Parliamentary Briefing from ASMS

Press Release – Association of Salaried Medical Specialists

Attached is a short summary briefing publication to all MPs of the new Parliament for your information. It is also available on our website. Attached is a short summary briefing publication to all MPs of the new Parliament for your information. It is also available on our website.

NO: 12-1 18 January 2012

WELCOME TO 50TH PARLIAMENT: HEALTH OVERVIEW

The Association of Salaried Medical Specialists (ASMS) congratulates all MPs of all political parties elected (or re-elected) to the 50th Parliament. We are the professional union representing salaried senior doctors and dentists.

Overwhelmingly our members are employed by district health boards and are specialists.

However, we also have members employed in the non-DHB sector including community trusts, Family Planning, ACC, hospices and Maori authority trusts. While the large majority are secondary or tertiary care specialists, we also have a growing number of salaried general practitioners.

The ASMS has two broad priorities – to promote better and more accessible healthcare for New Zealanders and to represent the interests of our members. We currently have over 3,600 members (our membership has increased each year for over the past decade); this includes 90% of those employed by DHBs. We negotiate the national collective employment agreement covering senior medical and dental staff employed by DHBs along with several other collective agreements with non- DHB employers.

We encourage MPs to access our website www.asms.org.nz which also has regularly updated news on the homepage. We produce a quarterly print publication The Specialist along with an electronic publication ASMS Direct.

Below is a brief summary of issues that currently concern the ASMS and deserve to be brought to your attention. They will be expanded upon through the year. There is a narrative to be written and we intend to write it. Of course, the health sector is dynamic with an inexhaustible supply of issues that come from left field and new issues may well emerge over the year ahead.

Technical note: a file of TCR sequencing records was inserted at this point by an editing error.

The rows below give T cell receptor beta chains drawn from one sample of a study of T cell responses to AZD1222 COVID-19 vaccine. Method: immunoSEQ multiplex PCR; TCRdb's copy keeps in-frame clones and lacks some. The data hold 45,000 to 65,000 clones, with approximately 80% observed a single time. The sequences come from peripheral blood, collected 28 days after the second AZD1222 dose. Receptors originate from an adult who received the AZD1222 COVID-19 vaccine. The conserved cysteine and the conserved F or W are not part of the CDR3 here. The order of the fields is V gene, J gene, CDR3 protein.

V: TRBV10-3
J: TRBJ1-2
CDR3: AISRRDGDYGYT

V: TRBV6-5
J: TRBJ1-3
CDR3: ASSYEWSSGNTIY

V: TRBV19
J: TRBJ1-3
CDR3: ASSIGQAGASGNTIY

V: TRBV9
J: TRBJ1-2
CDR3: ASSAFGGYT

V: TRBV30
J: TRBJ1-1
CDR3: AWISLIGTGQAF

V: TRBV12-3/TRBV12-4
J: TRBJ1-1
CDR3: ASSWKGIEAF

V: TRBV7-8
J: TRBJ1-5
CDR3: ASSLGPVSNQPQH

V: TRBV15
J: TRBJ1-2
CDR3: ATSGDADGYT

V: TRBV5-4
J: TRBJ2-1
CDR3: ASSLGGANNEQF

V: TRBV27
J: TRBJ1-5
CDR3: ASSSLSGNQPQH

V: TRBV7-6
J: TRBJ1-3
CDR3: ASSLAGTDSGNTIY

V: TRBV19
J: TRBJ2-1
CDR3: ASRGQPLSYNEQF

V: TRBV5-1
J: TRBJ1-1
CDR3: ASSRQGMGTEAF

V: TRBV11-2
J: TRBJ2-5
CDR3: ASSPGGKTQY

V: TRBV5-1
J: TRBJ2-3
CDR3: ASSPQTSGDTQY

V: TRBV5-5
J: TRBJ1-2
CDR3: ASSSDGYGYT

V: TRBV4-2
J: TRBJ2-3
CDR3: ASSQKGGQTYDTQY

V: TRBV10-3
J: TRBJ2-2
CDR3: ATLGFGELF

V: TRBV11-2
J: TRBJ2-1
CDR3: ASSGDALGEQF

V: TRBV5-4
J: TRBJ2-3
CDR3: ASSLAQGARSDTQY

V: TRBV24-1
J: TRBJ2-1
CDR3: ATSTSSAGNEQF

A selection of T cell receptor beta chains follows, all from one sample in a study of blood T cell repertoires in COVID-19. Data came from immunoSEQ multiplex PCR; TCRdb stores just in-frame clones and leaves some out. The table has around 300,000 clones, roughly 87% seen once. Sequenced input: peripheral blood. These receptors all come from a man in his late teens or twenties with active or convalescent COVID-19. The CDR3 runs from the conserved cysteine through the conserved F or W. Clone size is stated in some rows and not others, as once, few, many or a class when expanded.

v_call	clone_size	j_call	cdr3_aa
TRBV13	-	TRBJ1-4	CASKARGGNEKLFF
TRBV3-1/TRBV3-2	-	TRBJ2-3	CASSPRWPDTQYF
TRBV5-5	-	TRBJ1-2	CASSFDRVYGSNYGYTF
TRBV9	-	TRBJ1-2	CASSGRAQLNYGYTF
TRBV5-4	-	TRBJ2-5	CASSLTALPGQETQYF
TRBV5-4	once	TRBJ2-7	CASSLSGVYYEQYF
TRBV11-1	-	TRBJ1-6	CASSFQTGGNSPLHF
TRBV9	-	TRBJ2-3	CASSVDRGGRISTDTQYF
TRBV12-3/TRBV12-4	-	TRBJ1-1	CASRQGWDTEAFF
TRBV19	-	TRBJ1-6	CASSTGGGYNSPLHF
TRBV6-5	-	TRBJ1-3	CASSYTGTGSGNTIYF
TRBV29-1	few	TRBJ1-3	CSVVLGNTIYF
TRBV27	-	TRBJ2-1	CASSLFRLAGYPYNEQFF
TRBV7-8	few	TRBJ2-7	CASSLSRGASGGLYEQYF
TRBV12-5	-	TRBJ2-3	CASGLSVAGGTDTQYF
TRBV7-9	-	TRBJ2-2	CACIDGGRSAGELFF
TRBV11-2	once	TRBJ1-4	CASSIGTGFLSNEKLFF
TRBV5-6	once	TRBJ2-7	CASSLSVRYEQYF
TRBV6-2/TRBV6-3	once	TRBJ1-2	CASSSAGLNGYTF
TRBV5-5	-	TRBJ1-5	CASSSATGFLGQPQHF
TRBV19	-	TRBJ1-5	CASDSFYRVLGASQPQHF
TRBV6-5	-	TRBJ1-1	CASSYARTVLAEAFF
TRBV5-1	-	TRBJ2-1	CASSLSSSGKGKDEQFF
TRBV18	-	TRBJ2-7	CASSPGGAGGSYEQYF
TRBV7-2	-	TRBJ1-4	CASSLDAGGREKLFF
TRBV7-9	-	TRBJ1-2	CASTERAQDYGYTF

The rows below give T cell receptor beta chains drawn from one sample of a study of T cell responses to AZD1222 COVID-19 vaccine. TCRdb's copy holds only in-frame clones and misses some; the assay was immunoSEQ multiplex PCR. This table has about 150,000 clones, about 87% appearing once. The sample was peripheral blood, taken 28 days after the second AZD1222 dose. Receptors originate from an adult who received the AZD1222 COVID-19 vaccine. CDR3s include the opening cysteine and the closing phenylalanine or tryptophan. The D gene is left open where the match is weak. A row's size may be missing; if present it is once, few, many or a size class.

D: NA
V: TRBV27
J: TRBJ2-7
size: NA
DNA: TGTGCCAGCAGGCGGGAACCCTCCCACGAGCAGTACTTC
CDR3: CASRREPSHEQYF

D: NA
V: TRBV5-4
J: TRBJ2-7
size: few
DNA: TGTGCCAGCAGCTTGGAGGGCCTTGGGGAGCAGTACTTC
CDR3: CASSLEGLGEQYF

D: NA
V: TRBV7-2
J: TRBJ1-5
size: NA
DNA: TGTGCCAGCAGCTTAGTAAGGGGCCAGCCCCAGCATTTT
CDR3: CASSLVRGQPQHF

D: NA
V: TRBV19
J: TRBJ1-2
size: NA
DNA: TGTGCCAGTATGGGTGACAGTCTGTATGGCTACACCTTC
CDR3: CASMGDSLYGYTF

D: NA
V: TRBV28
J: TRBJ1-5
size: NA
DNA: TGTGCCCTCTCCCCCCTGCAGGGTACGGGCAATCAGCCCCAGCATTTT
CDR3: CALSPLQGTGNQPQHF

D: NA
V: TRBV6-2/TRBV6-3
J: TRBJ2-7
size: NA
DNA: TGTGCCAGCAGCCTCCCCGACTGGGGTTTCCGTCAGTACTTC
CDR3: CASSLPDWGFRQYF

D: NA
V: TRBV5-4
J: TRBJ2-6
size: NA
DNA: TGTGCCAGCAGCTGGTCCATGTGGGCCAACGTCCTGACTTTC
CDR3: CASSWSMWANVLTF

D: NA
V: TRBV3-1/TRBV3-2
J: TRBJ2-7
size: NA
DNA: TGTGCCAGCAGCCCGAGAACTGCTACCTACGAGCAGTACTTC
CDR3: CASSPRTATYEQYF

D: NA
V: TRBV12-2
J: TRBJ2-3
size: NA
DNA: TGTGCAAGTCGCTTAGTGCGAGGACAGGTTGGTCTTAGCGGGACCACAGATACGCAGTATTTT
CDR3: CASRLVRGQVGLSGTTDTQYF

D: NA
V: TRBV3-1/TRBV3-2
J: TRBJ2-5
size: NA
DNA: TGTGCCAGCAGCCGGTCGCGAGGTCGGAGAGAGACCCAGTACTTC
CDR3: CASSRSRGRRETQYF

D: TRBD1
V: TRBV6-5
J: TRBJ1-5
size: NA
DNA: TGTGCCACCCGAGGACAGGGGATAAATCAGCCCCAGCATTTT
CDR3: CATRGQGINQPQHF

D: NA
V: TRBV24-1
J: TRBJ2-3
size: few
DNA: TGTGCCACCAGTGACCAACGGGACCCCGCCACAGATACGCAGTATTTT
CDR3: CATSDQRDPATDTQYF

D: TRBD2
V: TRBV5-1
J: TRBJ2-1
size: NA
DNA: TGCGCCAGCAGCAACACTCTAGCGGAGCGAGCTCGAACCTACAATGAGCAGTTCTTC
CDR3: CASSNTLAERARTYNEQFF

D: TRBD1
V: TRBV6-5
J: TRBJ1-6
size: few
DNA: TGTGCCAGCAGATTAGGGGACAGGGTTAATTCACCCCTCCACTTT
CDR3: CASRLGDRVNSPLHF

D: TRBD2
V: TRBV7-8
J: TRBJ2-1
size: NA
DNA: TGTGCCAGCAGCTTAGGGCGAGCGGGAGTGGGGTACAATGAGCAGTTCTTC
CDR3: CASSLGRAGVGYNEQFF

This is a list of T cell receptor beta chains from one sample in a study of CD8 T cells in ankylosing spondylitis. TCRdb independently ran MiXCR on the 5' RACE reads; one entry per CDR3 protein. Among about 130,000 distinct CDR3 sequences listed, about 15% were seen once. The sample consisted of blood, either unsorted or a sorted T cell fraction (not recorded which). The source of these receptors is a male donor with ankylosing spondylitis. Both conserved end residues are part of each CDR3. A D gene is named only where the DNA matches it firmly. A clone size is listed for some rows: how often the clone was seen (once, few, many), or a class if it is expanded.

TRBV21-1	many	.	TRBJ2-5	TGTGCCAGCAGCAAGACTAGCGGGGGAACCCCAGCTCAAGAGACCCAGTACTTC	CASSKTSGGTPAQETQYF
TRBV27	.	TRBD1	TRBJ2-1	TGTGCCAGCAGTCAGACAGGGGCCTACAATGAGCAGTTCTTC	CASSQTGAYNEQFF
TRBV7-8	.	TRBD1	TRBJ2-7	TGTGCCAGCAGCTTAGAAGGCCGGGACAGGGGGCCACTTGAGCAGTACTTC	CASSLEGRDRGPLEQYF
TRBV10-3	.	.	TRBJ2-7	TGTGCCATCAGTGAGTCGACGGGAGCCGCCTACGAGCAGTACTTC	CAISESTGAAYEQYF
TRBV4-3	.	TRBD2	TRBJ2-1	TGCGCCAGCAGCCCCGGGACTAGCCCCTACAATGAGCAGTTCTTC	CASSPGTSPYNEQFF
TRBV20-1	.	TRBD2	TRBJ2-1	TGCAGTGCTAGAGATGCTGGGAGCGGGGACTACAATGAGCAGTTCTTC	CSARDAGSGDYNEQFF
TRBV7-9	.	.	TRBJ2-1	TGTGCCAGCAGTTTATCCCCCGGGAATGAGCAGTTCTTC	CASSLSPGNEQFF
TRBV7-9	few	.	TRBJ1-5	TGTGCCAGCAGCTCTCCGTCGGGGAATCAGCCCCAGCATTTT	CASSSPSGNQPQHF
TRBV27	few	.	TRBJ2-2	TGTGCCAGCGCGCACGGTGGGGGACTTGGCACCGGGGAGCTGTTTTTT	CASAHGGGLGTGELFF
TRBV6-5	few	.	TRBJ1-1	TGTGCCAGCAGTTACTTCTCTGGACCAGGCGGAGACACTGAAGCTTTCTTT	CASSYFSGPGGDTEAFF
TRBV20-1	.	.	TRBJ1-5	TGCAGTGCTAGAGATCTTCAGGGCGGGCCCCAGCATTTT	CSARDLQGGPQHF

Specialist Workforce Crisis

We have a specialist workforce crisis in our public hospitals and other DHB-provided services. This fact was accepted by the Hon Tony Ryall when in opposition and subsequently as Minister of Health, at least up until October 2010 when he affirmed this crisis was the government’s number one health priority. The DHBs also agreed with the ASMS that there was a crisis in a joint publication Securing a Sustainable Senior Medical and Dental Workforce in New Zealand: the Business Case (November 2010). This document represents the best intelligence available at the time on the extent and nature of the crisis and can be downloaded from our website. The document is summarised in a series of shorter Specialist Workforce Alerts which can also be downloaded.

In summary, we have severe specialist shortages in DHBs causing increased workloads on insufficient specialist shoulders. We are not retaining and recruiting enough specialists to meet the growing demands they are expected to cope with. We fail to retain enough of those we train (at great cost to the country) and we lose too many overseas (mainly to Australia). This is not a sustainable position. Its continuation is fiscally irresponsible.

Regrettably the DHBs national leadership from mid-2011 reneged on this important document.

Further, claims were then made that there were now around 800 more hospital doctors than three years ago. This claim simply conflicts with the practical reality of senior doctors at the workplace, which led to the Minister of Health’s ‘hot’ reception at our Annual Conference last November. Nor is this claim supported by existing data on senior doctor numbers in DHBs.

Further, the ASMS’s efforts to get the National Health Board to confirm the veracity of these claims have, to date, not succeeded. In the absence of verification from government we have to assume that there are many ‘spreadsheet doctors’ in our public hospitals. It is a pity they can’t take a physical form and undertake clinical duties.

Distributive Clinical Leadership

In 2008 the ASMS and the DHBs reached an agreement on clinical leadership known as Time for Quality. We are grateful for the positive contribution of former Health Minister David Cunliffe in facilitating this agreement. In 2009 Tony Ryall approved the In Good Hands policy statement on clinical leadership in DHBs. This statement was drafted by a working group established by Mr Ryall and chaired by the ASMS National President Dr Jeff Brown.